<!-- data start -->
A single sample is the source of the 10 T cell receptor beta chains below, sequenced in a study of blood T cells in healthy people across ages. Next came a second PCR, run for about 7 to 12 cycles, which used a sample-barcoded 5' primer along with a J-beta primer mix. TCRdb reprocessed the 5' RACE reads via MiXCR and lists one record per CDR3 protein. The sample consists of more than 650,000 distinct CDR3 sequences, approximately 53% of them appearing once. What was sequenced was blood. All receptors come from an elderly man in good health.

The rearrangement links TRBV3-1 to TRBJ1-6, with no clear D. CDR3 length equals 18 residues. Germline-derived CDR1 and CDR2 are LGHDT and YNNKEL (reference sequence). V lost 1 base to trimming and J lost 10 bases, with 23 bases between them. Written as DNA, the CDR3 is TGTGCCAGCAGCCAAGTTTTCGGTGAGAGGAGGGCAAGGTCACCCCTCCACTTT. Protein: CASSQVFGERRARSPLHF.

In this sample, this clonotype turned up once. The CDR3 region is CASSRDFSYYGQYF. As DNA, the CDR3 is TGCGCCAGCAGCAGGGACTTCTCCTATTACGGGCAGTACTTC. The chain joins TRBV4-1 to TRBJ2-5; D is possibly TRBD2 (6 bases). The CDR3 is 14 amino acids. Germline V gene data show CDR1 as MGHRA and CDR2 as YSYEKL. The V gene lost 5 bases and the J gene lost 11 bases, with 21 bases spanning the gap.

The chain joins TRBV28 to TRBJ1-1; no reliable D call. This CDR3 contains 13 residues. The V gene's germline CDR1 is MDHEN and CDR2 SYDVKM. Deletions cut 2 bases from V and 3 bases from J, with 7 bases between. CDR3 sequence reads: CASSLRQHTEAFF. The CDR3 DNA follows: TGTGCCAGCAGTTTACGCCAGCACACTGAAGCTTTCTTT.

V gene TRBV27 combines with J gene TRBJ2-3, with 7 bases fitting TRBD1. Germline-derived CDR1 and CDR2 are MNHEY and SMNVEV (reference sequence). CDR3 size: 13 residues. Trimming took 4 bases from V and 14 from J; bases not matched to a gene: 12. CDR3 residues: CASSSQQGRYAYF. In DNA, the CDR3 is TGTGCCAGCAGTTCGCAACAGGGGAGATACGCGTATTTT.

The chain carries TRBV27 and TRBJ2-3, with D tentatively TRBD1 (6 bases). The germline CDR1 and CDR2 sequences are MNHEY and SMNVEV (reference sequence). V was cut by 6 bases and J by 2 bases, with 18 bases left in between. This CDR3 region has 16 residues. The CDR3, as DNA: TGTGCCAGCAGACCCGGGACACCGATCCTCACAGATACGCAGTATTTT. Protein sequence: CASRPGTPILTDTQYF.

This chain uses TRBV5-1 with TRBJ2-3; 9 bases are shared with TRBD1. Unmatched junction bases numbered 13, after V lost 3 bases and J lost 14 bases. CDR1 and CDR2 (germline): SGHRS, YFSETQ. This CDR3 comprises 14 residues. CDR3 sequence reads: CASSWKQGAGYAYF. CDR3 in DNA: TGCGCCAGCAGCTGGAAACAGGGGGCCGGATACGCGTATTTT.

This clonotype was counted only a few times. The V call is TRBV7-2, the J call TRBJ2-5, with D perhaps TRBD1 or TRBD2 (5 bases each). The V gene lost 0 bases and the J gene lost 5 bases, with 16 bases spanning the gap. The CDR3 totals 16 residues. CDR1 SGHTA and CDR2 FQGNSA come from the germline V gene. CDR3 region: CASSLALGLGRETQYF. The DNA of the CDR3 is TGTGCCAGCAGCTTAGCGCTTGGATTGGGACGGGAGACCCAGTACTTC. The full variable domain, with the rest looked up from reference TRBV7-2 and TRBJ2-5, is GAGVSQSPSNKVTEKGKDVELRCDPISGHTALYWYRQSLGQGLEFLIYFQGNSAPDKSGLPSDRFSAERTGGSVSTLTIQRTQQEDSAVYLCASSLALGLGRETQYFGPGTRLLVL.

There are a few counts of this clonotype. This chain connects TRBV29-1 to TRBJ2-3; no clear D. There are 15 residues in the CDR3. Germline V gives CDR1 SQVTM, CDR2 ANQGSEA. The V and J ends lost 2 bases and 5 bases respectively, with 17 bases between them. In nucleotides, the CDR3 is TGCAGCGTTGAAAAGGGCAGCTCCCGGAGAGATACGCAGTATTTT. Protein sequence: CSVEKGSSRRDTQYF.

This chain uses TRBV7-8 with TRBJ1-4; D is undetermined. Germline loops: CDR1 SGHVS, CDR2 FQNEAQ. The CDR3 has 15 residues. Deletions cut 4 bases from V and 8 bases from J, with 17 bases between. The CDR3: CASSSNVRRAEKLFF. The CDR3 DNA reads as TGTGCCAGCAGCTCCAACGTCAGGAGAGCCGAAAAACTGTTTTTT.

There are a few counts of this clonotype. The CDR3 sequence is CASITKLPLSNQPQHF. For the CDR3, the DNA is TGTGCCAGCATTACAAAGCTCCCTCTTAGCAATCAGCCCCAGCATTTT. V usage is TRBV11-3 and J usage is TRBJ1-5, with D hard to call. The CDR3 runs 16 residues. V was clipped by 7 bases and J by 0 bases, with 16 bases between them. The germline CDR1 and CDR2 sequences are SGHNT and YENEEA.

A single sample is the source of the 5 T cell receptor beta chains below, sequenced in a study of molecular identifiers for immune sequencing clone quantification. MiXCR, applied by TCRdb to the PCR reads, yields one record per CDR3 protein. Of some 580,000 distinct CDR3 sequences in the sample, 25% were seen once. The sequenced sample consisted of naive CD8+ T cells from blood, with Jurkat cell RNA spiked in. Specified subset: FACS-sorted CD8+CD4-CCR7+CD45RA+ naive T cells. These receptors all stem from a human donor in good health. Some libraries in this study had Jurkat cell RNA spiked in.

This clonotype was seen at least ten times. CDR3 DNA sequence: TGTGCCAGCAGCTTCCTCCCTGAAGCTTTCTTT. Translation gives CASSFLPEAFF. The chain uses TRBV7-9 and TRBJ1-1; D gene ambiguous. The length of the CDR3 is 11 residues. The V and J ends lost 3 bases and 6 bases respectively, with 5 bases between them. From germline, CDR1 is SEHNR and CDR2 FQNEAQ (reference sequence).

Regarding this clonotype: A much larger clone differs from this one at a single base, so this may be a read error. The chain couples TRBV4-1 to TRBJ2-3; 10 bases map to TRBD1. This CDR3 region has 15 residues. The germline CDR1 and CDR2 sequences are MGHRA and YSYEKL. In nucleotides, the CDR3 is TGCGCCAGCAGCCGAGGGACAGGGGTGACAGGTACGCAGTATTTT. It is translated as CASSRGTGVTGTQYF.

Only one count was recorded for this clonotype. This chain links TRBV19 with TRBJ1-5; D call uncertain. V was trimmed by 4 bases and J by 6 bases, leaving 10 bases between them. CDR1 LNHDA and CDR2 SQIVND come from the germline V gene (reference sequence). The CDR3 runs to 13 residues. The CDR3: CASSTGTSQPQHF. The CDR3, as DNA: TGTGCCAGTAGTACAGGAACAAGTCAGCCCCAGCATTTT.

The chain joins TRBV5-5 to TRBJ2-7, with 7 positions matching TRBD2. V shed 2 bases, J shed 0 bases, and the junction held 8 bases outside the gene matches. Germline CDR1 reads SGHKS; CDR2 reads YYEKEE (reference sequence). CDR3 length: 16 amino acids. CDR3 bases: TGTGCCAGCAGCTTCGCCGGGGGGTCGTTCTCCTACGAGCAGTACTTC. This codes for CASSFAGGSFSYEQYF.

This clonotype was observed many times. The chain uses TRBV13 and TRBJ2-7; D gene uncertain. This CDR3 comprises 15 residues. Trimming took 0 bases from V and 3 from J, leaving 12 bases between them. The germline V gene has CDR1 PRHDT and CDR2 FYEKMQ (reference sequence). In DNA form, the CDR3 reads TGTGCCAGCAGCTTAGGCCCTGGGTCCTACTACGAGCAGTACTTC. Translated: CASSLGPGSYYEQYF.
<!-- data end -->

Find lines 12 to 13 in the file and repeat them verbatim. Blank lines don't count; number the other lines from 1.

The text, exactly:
A single sample is the source of the 5 T cell receptor beta chains below, sequenced in a study of molecular identifiers for immune sequencing clone quantification. MiXCR, applied by TCRdb to the PCR reads, yields one record per CDR3 protein. Of some 580,000 distinct CDR3 sequences in the sample, 25% were seen once. The sequenced sample consisted of naive CD8+ T cells from blood, with Jurkat cell RNA spiked in. Specified subset: FACS-sorted CD8+CD4-CCR7+CD45RA+ naive T cells. These receptors all stem from a human donor in good health. Some libraries in this study had Jurkat cell RNA spiked in.

This clonotype was seen at least ten times. CDR3 DNA sequence: TGTGCCAGCAGCTTCCTCCCTGAAGCTTTCTTT. Translation gives CASSFLPEAFF. The chain uses TRBV7-9 and TRBJ1-1; D gene ambiguous. The length of the CDR3 is 11 residues. The V and J ends lost 3 bases and 6 bases respectively, with 5 bases between them. From germline, CDR1 is SEHNR and CDR2 FQNEAQ (reference sequence).